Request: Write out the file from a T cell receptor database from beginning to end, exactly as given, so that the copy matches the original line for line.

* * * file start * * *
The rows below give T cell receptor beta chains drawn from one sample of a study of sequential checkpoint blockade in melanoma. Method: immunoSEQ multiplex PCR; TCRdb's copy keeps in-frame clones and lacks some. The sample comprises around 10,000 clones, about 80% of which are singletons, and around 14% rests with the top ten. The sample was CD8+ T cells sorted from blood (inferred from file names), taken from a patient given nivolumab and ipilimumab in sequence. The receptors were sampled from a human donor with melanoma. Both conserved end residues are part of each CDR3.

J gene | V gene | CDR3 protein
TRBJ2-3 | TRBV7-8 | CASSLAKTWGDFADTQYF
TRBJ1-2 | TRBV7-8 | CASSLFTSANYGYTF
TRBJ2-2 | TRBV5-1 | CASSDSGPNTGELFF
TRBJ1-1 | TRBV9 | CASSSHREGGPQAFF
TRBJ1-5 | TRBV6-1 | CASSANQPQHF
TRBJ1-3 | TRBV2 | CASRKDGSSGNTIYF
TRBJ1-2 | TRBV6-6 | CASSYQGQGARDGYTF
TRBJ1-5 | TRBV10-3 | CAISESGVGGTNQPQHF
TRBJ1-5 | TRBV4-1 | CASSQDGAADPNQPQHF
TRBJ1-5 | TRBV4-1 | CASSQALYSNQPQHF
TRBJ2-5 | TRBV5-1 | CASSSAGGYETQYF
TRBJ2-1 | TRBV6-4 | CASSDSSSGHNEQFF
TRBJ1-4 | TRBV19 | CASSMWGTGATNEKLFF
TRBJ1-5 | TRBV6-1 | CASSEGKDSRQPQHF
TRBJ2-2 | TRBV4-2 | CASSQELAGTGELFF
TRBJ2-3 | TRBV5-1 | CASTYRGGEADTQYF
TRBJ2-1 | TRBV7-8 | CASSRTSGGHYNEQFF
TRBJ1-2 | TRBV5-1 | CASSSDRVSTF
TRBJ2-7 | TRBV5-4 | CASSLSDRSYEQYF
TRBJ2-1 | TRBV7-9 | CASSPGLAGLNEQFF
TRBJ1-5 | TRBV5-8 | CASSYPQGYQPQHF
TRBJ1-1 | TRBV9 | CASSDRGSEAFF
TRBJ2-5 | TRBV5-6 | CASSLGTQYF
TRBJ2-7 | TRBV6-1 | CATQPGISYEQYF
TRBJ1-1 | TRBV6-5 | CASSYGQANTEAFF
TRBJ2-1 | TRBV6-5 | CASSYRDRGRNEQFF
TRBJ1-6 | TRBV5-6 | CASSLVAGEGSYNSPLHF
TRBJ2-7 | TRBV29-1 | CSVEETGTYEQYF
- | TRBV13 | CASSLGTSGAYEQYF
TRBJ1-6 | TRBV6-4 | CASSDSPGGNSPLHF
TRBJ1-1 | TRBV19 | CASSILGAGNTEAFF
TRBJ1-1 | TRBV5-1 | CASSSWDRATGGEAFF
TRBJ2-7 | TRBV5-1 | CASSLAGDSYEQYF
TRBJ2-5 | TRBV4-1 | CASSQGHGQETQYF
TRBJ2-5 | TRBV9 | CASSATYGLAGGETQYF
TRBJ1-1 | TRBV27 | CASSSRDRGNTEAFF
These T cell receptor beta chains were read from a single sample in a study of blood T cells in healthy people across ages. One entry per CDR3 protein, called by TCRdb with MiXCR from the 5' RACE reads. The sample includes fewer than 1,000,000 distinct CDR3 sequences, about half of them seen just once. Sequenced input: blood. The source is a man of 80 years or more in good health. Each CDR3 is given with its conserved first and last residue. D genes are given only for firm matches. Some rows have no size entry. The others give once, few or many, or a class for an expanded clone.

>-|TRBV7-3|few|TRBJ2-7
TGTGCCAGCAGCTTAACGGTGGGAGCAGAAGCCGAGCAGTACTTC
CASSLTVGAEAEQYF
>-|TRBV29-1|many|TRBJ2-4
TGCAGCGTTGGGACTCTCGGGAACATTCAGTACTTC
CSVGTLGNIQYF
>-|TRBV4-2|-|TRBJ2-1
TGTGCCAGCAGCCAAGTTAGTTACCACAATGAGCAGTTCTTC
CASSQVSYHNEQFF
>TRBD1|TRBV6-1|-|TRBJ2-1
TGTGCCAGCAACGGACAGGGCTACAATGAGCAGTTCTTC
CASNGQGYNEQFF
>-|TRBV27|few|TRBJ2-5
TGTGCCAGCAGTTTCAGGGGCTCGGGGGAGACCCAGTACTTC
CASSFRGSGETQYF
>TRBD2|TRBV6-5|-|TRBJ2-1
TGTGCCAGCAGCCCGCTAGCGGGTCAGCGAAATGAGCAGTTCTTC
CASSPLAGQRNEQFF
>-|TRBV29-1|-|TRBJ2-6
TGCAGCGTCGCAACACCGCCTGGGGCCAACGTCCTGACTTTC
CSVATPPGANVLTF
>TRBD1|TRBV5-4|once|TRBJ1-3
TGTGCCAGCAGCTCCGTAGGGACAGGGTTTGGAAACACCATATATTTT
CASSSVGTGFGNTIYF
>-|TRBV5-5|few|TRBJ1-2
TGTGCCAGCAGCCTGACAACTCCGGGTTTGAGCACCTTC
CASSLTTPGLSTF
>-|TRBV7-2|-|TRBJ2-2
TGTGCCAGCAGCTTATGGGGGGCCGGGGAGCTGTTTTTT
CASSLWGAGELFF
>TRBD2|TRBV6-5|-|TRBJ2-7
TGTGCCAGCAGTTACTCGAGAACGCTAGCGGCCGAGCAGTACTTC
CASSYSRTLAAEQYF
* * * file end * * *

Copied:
The rows below give T cell receptor beta chains drawn from one sample of a study of sequential checkpoint blockade in melanoma. Method: immunoSEQ multiplex PCR; TCRdb's copy keeps in-frame clones and lacks some. The sample comprises around 10,000 clones, about 80% of which are singletons, and around 14% rests with the top ten. The sample was CD8+ T cells sorted from blood (inferred from file names), taken from a patient given nivolumab and ipilimumab in sequence. The receptors were sampled from a human donor with melanoma. Both conserved end residues are part of each CDR3.

J gene | V gene | CDR3 protein
TRBJ2-3 | TRBV7-8 | CASSLAKTWGDFADTQYF
TRBJ1-2 | TRBV7-8 | CASSLFTSANYGYTF
TRBJ2-2 | TRBV5-1 | CASSDSGPNTGELFF
TRBJ1-1 | TRBV9 | CASSSHREGGPQAFF
TRBJ1-5 | TRBV6-1 | CASSANQPQHF
TRBJ1-3 | TRBV2 | CASRKDGSSGNTIYF
TRBJ1-2 | TRBV6-6 | CASSYQGQGARDGYTF
TRBJ1-5 | TRBV10-3 | CAISESGVGGTNQPQHF
TRBJ1-5 | TRBV4-1 | CASSQDGAADPNQPQHF
TRBJ1-5 | TRBV4-1 | CASSQALYSNQPQHF
TRBJ2-5 | TRBV5-1 | CASSSAGGYETQYF
TRBJ2-1 | TRBV6-4 | CASSDSSSGHNEQFF
TRBJ1-4 | TRBV19 | CASSMWGTGATNEKLFF
TRBJ1-5 | TRBV6-1 | CASSEGKDSRQPQHF
TRBJ2-2 | TRBV4-2 | CASSQELAGTGELFF
TRBJ2-3 | TRBV5-1 | CASTYRGGEADTQYF
TRBJ2-1 | TRBV7-8 | CASSRTSGGHYNEQFF
TRBJ1-2 | TRBV5-1 | CASSSDRVSTF
TRBJ2-7 | TRBV5-4 | CASSLSDRSYEQYF
TRBJ2-1 | TRBV7-9 | CASSPGLAGLNEQFF
TRBJ1-5 | TRBV5-8 | CASSYPQGYQPQHF
TRBJ1-1 | TRBV9 | CASSDRGSEAFF
TRBJ2-5 | TRBV5-6 | CASSLGTQYF
TRBJ2-7 | TRBV6-1 | CATQPGISYEQYF
TRBJ1-1 | TRBV6-5 | CASSYGQANTEAFF
TRBJ2-1 | TRBV6-5 | CASSYRDRGRNEQFF
TRBJ1-6 | TRBV5-6 | CASSLVAGEGSYNSPLHF
TRBJ2-7 | TRBV29-1 | CSVEETGTYEQYF
- | TRBV13 | CASSLGTSGAYEQYF
TRBJ1-6 | TRBV6-4 | CASSDSPGGNSPLHF
TRBJ1-1 | TRBV19 | CASSILGAGNTEAFF
TRBJ1-1 | TRBV5-1 | CASSSWDRATGGEAFF
TRBJ2-7 | TRBV5-1 | CASSLAGDSYEQYF
TRBJ2-5 | TRBV4-1 | CASSQGHGQETQYF
TRBJ2-5 | TRBV9 | CASSATYGLAGGETQYF
TRBJ1-1 | TRBV27 | CASSSRDRGNTEAFF
These T cell receptor beta chains were read from a single sample in a study of blood T cells in healthy people across ages. One entry per CDR3 protein, called by TCRdb with MiXCR from the 5' RACE reads. The sample includes fewer than 1,000,000 distinct CDR3 sequences, about half of them seen just once. Sequenced input: blood. The source is a man of 80 years or more in good health. Each CDR3 is given with its conserved first and last residue. D genes are given only for firm matches. Some rows have no size entry. The others give once, few or many, or a class for an expanded clone.

>-|TRBV7-3|few|TRBJ2-7
TGTGCCAGCAGCTTAACGGTGGGAGCAGAAGCCGAGCAGTACTTC
CASSLTVGAEAEQYF
>-|TRBV29-1|many|TRBJ2-4
TGCAGCGTTGGGACTCTCGGGAACATTCAGTACTTC
CSVGTLGNIQYF
>-|TRBV4-2|-|TRBJ2-1
TGTGCCAGCAGCCAAGTTAGTTACCACAATGAGCAGTTCTTC
CASSQVSYHNEQFF
>TRBD1|TRBV6-1|-|TRBJ2-1
TGTGCCAGCAACGGACAGGGCTACAATGAGCAGTTCTTC
CASNGQGYNEQFF
>-|TRBV27|few|TRBJ2-5
TGTGCCAGCAGTTTCAGGGGCTCGGGGGAGACCCAGTACTTC
CASSFRGSGETQYF
>TRBD2|TRBV6-5|-|TRBJ2-1
TGTGCCAGCAGCCCGCTAGCGGGTCAGCGAAATGAGCAGTTCTTC
CASSPLAGQRNEQFF
>-|TRBV29-1|-|TRBJ2-6
TGCAGCGTCGCAACACCGCCTGGGGCCAACGTCCTGACTTTC
CSVATPPGANVLTF
>TRBD1|TRBV5-4|once|TRBJ1-3
TGTGCCAGCAGCTCCGTAGGGACAGGGTTTGGAAACACCATATATTTT
CASSSVGTGFGNTIYF
>-|TRBV5-5|few|TRBJ1-2
TGTGCCAGCAGCCTGACAACTCCGGGTTTGAGCACCTTC
CASSLTTPGLSTF
>-|TRBV7-2|-|TRBJ2-2
TGTGCCAGCAGCTTATGGGGGGCCGGGGAGCTGTTTTTT
CASSLWGAGELFF
>TRBD2|TRBV6-5|-|TRBJ2-7
TGTGCCAGCAGTTACTCGAGAACGCTAGCGGCCGAGCAGTACTTC
CASSYSRTLAAEQYF